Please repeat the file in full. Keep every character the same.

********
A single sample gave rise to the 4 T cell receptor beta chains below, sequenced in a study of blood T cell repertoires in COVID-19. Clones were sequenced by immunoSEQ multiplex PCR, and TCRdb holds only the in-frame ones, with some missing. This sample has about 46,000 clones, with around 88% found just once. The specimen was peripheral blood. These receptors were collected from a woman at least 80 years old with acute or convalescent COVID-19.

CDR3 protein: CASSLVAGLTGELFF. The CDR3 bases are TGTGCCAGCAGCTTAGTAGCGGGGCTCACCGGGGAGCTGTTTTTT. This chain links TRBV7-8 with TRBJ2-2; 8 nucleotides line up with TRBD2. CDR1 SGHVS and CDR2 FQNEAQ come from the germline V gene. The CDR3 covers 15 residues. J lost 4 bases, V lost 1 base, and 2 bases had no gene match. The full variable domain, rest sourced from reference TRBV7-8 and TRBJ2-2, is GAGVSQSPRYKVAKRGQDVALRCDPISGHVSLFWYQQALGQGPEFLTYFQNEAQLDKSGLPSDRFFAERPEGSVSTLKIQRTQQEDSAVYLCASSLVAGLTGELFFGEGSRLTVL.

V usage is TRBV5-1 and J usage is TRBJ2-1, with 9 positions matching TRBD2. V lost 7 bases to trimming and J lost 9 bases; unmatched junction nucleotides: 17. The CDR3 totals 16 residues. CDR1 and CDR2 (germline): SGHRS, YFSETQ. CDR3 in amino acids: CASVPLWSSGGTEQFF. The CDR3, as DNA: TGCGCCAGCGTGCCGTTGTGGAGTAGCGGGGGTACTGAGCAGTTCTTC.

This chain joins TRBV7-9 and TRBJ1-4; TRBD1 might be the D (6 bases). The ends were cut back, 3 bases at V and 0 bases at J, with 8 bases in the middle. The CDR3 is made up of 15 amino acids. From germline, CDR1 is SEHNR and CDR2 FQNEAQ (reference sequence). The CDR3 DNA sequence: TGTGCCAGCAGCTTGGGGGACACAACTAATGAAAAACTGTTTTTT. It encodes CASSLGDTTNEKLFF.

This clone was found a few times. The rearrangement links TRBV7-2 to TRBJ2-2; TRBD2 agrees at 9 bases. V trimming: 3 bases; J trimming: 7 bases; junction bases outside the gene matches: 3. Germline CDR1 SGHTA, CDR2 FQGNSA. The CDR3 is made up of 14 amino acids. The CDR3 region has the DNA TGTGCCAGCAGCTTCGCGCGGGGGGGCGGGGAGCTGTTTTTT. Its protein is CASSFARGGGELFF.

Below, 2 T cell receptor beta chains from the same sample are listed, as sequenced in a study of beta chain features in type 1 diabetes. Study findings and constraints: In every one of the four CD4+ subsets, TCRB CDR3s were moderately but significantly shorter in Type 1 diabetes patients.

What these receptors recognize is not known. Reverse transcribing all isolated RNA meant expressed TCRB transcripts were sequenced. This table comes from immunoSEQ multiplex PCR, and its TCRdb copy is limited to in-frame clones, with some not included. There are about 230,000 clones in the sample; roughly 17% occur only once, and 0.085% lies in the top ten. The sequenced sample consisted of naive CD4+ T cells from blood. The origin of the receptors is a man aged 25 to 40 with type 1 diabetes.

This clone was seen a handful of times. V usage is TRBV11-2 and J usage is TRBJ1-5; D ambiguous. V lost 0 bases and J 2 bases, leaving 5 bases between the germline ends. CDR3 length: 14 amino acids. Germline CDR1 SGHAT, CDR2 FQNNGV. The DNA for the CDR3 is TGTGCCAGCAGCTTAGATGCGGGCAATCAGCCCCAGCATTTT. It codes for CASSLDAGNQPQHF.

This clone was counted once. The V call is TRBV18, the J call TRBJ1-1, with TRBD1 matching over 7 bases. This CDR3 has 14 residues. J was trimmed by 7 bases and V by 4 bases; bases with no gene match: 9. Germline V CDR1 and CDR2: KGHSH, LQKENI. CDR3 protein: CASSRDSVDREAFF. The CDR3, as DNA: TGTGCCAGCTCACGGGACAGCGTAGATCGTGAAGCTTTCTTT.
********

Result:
A single sample gave rise to the 4 T cell receptor beta chains below, sequenced in a study of blood T cell repertoires in COVID-19. Clones were sequenced by immunoSEQ multiplex PCR, and TCRdb holds only the in-frame ones, with some missing. This sample has about 46,000 clones, with around 88% found just once. The specimen was peripheral blood. These receptors were collected from a woman at least 80 years old with acute or convalescent COVID-19.

CDR3 protein: CASSLVAGLTGELFF. The CDR3 bases are TGTGCCAGCAGCTTAGTAGCGGGGCTCACCGGGGAGCTGTTTTTT. This chain links TRBV7-8 with TRBJ2-2; 8 nucleotides line up with TRBD2. CDR1 SGHVS and CDR2 FQNEAQ come from the germline V gene. The CDR3 covers 15 residues. J lost 4 bases, V lost 1 base, and 2 bases had no gene match. The full variable domain, rest sourced from reference TRBV7-8 and TRBJ2-2, is GAGVSQSPRYKVAKRGQDVALRCDPISGHVSLFWYQQALGQGPEFLTYFQNEAQLDKSGLPSDRFFAERPEGSVSTLKIQRTQQEDSAVYLCASSLVAGLTGELFFGEGSRLTVL.

V usage is TRBV5-1 and J usage is TRBJ2-1, with 9 positions matching TRBD2. V lost 7 bases to trimming and J lost 9 bases; unmatched junction nucleotides: 17. The CDR3 totals 16 residues. CDR1 and CDR2 (germline): SGHRS, YFSETQ. CDR3 in amino acids: CASVPLWSSGGTEQFF. The CDR3, as DNA: TGCGCCAGCGTGCCGTTGTGGAGTAGCGGGGGTACTGAGCAGTTCTTC.

This chain joins TRBV7-9 and TRBJ1-4; TRBD1 might be the D (6 bases). The ends were cut back, 3 bases at V and 0 bases at J, with 8 bases in the middle. The CDR3 is made up of 15 amino acids. From germline, CDR1 is SEHNR and CDR2 FQNEAQ (reference sequence). The CDR3 DNA sequence: TGTGCCAGCAGCTTGGGGGACACAACTAATGAAAAACTGTTTTTT. It encodes CASSLGDTTNEKLFF.

This clone was found a few times. The rearrangement links TRBV7-2 to TRBJ2-2; TRBD2 agrees at 9 bases. V trimming: 3 bases; J trimming: 7 bases; junction bases outside the gene matches: 3. Germline CDR1 SGHTA, CDR2 FQGNSA. The CDR3 is made up of 14 amino acids. The CDR3 region has the DNA TGTGCCAGCAGCTTCGCGCGGGGGGGCGGGGAGCTGTTTTTT. Its protein is CASSFARGGGELFF.

Below, 2 T cell receptor beta chains from the same sample are listed, as sequenced in a study of beta chain features in type 1 diabetes. Study findings and constraints: In every one of the four CD4+ subsets, TCRB CDR3s were moderately but significantly shorter in Type 1 diabetes patients.

What these receptors recognize is not known. Reverse transcribing all isolated RNA meant expressed TCRB transcripts were sequenced. This table comes from immunoSEQ multiplex PCR, and its TCRdb copy is limited to in-frame clones, with some not included. There are about 230,000 clones in the sample; roughly 17% occur only once, and 0.085% lies in the top ten. The sequenced sample consisted of naive CD4+ T cells from blood. The origin of the receptors is a man aged 25 to 40 with type 1 diabetes.

This clone was seen a handful of times. V usage is TRBV11-2 and J usage is TRBJ1-5; D ambiguous. V lost 0 bases and J 2 bases, leaving 5 bases between the germline ends. CDR3 length: 14 amino acids. Germline CDR1 SGHAT, CDR2 FQNNGV. The DNA for the CDR3 is TGTGCCAGCAGCTTAGATGCGGGCAATCAGCCCCAGCATTTT. It codes for CASSLDAGNQPQHF.

This clone was counted once. The V call is TRBV18, the J call TRBJ1-1, with TRBD1 matching over 7 bases. This CDR3 has 14 residues. J was trimmed by 7 bases and V by 4 bases; bases with no gene match: 9. Germline V CDR1 and CDR2: KGHSH, LQKENI. CDR3 protein: CASSRDSVDREAFF. The CDR3, as DNA: TGTGCCAGCTCACGGGACAGCGTAGATCGTGAAGCTTTCTTT.